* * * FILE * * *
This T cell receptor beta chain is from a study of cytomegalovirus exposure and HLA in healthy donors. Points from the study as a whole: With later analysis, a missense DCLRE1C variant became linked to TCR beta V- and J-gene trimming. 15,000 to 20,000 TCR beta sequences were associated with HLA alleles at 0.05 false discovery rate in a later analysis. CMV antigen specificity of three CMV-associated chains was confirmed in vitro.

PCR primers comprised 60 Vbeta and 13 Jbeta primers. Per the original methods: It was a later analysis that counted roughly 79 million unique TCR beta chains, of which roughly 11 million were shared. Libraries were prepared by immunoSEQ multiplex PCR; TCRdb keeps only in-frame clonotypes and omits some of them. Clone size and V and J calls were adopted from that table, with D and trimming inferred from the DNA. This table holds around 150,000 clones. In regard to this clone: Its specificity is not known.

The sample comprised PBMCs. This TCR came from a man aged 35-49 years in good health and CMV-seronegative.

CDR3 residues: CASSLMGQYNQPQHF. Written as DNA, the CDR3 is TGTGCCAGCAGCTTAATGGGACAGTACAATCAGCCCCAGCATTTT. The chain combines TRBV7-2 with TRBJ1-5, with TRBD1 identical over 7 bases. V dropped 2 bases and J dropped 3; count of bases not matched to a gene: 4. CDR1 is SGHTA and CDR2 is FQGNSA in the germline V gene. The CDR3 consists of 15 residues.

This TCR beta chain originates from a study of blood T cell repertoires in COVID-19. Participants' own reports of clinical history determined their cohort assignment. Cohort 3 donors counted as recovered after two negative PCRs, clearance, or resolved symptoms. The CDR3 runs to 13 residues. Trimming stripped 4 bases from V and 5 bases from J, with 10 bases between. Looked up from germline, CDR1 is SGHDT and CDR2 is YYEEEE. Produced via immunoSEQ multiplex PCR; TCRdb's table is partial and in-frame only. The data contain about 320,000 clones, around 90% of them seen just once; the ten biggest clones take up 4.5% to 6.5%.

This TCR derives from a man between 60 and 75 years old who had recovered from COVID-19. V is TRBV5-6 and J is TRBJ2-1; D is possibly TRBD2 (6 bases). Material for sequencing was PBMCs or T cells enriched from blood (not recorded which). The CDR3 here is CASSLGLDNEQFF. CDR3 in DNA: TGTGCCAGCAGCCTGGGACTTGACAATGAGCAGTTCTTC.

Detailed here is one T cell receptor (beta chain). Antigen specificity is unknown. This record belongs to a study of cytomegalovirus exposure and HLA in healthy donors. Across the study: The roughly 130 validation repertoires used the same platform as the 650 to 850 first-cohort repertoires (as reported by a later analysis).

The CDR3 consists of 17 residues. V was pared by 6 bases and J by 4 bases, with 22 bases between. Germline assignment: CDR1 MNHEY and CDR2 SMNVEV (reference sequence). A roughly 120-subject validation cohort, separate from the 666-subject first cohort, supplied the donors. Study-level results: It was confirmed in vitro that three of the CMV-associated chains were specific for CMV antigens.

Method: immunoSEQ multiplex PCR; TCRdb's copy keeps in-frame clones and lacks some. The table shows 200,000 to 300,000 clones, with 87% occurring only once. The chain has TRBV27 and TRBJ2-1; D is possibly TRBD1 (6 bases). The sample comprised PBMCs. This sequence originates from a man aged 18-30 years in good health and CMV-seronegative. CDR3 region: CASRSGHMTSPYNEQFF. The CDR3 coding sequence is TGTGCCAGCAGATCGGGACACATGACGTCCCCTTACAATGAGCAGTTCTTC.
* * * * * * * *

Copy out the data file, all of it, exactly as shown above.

This T cell receptor beta chain is from a study of cytomegalovirus exposure and HLA in healthy donors. Points from the study as a whole: With later analysis, a missense DCLRE1C variant became linked to TCR beta V- and J-gene trimming. 15,000 to 20,000 TCR beta sequences were associated with HLA alleles at 0.05 false discovery rate in a later analysis. CMV antigen specificity of three CMV-associated chains was confirmed in vitro.

PCR primers comprised 60 Vbeta and 13 Jbeta primers. Per the original methods: It was a later analysis that counted roughly 79 million unique TCR beta chains, of which roughly 11 million were shared. Libraries were prepared by immunoSEQ multiplex PCR; TCRdb keeps only in-frame clonotypes and omits some of them. Clone size and V and J calls were adopted from that table, with D and trimming inferred from the DNA. This table holds around 150,000 clones. In regard to this clone: Its specificity is not known.

The sample comprised PBMCs. This TCR came from a man aged 35-49 years in good health and CMV-seronegative.

CDR3 residues: CASSLMGQYNQPQHF. Written as DNA, the CDR3 is TGTGCCAGCAGCTTAATGGGACAGTACAATCAGCCCCAGCATTTT. The chain combines TRBV7-2 with TRBJ1-5, with TRBD1 identical over 7 bases. V dropped 2 bases and J dropped 3; count of bases not matched to a gene: 4. CDR1 is SGHTA and CDR2 is FQGNSA in the germline V gene. The CDR3 consists of 15 residues.

This TCR beta chain originates from a study of blood T cell repertoires in COVID-19. Participants' own reports of clinical history determined their cohort assignment. Cohort 3 donors counted as recovered after two negative PCRs, clearance, or resolved symptoms. The CDR3 runs to 13 residues. Trimming stripped 4 bases from V and 5 bases from J, with 10 bases between. Looked up from germline, CDR1 is SGHDT and CDR2 is YYEEEE. Produced via immunoSEQ multiplex PCR; TCRdb's table is partial and in-frame only. The data contain about 320,000 clones, around 90% of them seen just once; the ten biggest clones take up 4.5% to 6.5%.

This TCR derives from a man between 60 and 75 years old who had recovered from COVID-19. V is TRBV5-6 and J is TRBJ2-1; D is possibly TRBD2 (6 bases). Material for sequencing was PBMCs or T cells enriched from blood (not recorded which). The CDR3 here is CASSLGLDNEQFF. CDR3 in DNA: TGTGCCAGCAGCCTGGGACTTGACAATGAGCAGTTCTTC.

Detailed here is one T cell receptor (beta chain). Antigen specificity is unknown. This record belongs to a study of cytomegalovirus exposure and HLA in healthy donors. Across the study: The roughly 130 validation repertoires used the same platform as the 650 to 850 first-cohort repertoires (as reported by a later analysis).

The CDR3 consists of 17 residues. V was pared by 6 bases and J by 4 bases, with 22 bases between. Germline assignment: CDR1 MNHEY and CDR2 SMNVEV (reference sequence). A roughly 120-subject validation cohort, separate from the 666-subject first cohort, supplied the donors. Study-level results: It was confirmed in vitro that three of the CMV-associated chains were specific for CMV antigens.

Method: immunoSEQ multiplex PCR; TCRdb's copy keeps in-frame clones and lacks some. The table shows 200,000 to 300,000 clones, with 87% occurring only once. The chain has TRBV27 and TRBJ2-1; D is possibly TRBD1 (6 bases). The sample comprised PBMCs. This sequence originates from a man aged 18-30 years in good health and CMV-seronegative. CDR3 region: CASRSGHMTSPYNEQFF. The CDR3 coding sequence is TGTGCCAGCAGATCGGGACACATGACGTCCCCTTACAATGAGCAGTTCTTC.